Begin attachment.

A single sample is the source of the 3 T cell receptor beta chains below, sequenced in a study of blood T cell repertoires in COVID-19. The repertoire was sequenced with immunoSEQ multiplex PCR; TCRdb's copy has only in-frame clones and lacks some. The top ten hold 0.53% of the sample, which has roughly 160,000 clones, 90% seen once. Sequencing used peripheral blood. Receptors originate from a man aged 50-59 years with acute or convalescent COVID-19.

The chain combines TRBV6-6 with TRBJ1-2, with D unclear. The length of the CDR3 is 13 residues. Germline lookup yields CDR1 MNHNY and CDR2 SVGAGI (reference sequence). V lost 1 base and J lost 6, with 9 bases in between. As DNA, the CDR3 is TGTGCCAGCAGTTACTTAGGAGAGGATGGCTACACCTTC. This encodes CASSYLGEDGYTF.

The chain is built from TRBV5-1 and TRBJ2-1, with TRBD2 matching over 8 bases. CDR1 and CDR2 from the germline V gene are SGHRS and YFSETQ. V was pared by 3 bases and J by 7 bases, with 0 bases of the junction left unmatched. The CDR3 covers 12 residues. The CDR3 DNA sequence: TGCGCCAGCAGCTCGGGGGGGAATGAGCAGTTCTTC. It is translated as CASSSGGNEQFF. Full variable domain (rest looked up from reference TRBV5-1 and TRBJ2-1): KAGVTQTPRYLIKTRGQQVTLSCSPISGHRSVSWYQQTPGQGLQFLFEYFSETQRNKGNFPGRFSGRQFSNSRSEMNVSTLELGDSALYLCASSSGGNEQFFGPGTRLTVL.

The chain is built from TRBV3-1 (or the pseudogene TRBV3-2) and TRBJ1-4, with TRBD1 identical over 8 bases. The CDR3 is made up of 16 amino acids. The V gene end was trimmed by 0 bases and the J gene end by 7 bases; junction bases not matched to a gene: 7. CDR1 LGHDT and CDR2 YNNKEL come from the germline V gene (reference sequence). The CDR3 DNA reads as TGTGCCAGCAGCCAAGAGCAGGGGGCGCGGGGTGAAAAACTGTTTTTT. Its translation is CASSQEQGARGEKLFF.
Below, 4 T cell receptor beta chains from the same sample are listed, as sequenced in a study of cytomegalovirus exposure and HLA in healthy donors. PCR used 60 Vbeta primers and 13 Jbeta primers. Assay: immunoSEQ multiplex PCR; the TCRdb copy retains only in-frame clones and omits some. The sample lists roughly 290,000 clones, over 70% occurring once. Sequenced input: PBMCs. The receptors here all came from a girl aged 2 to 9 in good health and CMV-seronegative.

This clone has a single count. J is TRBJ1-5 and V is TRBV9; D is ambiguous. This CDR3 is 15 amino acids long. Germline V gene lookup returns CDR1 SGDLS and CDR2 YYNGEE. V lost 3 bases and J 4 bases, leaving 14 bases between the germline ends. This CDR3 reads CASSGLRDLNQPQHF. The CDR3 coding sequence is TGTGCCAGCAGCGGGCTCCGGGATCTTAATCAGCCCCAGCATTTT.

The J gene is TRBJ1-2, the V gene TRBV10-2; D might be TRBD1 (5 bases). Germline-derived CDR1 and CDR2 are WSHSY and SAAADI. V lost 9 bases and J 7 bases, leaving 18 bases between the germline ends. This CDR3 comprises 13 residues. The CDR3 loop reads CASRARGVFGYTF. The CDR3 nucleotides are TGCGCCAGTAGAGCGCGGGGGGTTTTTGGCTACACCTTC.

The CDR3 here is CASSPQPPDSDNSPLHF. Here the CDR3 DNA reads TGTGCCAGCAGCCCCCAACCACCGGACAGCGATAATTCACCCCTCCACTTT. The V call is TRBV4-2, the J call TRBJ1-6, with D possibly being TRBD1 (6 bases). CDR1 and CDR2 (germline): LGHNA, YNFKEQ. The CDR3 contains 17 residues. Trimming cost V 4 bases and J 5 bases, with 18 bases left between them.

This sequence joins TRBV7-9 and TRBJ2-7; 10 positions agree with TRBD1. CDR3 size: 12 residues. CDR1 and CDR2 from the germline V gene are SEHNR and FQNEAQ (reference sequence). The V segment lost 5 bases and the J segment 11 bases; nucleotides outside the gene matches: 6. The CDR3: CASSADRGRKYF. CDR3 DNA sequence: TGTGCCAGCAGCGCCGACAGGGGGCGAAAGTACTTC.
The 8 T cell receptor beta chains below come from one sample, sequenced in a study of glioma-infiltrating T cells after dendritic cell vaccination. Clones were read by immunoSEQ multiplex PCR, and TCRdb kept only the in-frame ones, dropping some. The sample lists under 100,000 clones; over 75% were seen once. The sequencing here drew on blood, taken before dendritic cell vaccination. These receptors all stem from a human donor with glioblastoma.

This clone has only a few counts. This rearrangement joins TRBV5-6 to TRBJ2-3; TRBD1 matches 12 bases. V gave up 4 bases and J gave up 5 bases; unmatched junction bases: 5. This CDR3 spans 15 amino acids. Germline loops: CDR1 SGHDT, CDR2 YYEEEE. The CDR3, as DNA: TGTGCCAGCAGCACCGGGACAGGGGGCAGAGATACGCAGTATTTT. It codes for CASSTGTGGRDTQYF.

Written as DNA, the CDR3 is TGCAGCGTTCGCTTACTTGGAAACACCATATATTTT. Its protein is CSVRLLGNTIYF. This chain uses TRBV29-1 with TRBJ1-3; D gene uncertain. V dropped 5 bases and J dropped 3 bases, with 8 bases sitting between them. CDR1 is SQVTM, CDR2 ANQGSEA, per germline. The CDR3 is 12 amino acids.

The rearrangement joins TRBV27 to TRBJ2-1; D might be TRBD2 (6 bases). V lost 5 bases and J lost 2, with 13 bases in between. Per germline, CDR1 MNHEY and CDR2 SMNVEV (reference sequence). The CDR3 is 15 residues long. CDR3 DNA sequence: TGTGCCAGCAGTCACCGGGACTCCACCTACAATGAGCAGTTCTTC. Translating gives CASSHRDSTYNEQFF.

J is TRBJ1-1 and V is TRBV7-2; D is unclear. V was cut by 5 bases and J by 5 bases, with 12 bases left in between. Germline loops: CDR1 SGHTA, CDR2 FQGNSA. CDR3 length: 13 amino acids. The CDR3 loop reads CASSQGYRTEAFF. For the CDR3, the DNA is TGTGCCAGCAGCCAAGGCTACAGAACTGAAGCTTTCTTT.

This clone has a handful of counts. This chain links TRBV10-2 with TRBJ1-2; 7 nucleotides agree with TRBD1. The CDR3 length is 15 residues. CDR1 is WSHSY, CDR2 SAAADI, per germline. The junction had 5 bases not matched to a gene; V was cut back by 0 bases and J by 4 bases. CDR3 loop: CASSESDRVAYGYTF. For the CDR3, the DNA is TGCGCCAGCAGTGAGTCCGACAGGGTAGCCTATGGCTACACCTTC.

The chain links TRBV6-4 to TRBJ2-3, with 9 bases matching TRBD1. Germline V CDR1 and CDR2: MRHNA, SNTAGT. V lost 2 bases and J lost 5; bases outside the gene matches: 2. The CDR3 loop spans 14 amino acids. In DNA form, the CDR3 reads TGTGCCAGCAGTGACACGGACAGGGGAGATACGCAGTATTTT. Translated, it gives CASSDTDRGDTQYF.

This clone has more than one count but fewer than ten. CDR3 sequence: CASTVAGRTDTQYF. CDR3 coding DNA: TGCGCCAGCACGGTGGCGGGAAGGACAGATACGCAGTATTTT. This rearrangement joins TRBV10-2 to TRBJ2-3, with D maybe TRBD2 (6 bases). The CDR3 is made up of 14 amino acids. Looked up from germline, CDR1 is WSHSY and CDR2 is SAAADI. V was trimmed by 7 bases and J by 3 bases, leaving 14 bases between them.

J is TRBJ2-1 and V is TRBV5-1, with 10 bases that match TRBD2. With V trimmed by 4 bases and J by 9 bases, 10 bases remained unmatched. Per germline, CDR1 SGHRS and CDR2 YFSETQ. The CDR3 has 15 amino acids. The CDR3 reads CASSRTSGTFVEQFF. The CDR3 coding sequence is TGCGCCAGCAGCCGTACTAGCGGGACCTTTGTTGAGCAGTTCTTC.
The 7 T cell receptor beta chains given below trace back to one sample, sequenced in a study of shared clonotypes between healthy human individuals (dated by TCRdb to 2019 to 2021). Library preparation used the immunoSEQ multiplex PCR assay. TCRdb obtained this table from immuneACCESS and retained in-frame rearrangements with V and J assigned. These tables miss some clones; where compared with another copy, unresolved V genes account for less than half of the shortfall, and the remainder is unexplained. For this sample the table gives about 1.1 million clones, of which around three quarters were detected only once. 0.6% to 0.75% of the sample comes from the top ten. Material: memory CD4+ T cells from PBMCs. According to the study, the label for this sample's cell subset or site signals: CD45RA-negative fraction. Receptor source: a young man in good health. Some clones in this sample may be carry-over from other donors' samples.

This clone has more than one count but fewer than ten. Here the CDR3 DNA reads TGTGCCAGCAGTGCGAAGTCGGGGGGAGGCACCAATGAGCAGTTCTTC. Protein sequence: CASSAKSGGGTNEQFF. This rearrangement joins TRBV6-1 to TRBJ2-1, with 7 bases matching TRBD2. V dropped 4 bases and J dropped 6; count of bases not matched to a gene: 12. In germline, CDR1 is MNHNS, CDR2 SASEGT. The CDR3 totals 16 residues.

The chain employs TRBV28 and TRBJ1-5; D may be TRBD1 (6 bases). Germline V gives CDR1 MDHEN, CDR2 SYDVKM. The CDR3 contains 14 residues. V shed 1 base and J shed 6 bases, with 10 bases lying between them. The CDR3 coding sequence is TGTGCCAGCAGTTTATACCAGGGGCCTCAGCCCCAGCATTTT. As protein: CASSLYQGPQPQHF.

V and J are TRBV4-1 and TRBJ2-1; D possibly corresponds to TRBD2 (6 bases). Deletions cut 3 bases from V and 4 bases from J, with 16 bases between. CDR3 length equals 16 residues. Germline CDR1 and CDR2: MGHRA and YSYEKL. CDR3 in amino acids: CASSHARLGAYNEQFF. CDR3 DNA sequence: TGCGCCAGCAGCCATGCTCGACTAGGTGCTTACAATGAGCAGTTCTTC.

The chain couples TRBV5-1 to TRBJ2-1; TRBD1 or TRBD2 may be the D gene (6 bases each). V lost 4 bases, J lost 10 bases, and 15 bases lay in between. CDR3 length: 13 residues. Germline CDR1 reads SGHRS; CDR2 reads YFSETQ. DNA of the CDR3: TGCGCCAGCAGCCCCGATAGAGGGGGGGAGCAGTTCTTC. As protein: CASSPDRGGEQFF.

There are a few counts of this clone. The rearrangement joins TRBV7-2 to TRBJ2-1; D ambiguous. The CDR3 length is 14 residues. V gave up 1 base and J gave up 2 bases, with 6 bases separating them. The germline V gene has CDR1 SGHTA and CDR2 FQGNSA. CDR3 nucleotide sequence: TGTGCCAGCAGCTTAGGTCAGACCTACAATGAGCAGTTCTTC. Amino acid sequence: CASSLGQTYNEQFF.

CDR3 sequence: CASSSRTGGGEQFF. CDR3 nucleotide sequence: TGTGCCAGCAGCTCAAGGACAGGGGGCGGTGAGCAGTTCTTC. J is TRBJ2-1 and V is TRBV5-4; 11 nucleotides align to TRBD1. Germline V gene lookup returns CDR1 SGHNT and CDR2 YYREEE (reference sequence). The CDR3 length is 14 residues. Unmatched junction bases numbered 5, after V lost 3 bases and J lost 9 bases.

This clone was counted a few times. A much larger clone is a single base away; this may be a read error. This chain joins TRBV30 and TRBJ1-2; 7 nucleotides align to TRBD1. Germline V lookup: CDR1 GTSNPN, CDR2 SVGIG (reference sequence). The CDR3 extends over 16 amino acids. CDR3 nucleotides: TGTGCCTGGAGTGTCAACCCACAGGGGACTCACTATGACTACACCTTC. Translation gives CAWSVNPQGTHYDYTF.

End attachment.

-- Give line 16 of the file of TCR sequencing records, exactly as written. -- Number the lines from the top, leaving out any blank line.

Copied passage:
The chain links TRBV6-4 to TRBJ2-3, with 9 bases matching TRBD1. Germline V CDR1 and CDR2: MRHNA, SNTAGT. V lost 2 bases and J lost 5; bases outside the gene matches: 2. The CDR3 loop spans 14 amino acids. In DNA form, the CDR3 reads TGTGCCAGCAGTGACACGGACAGGGGAGATACGCAGTATTTT. Translated, it gives CASSDTDRGDTQYF.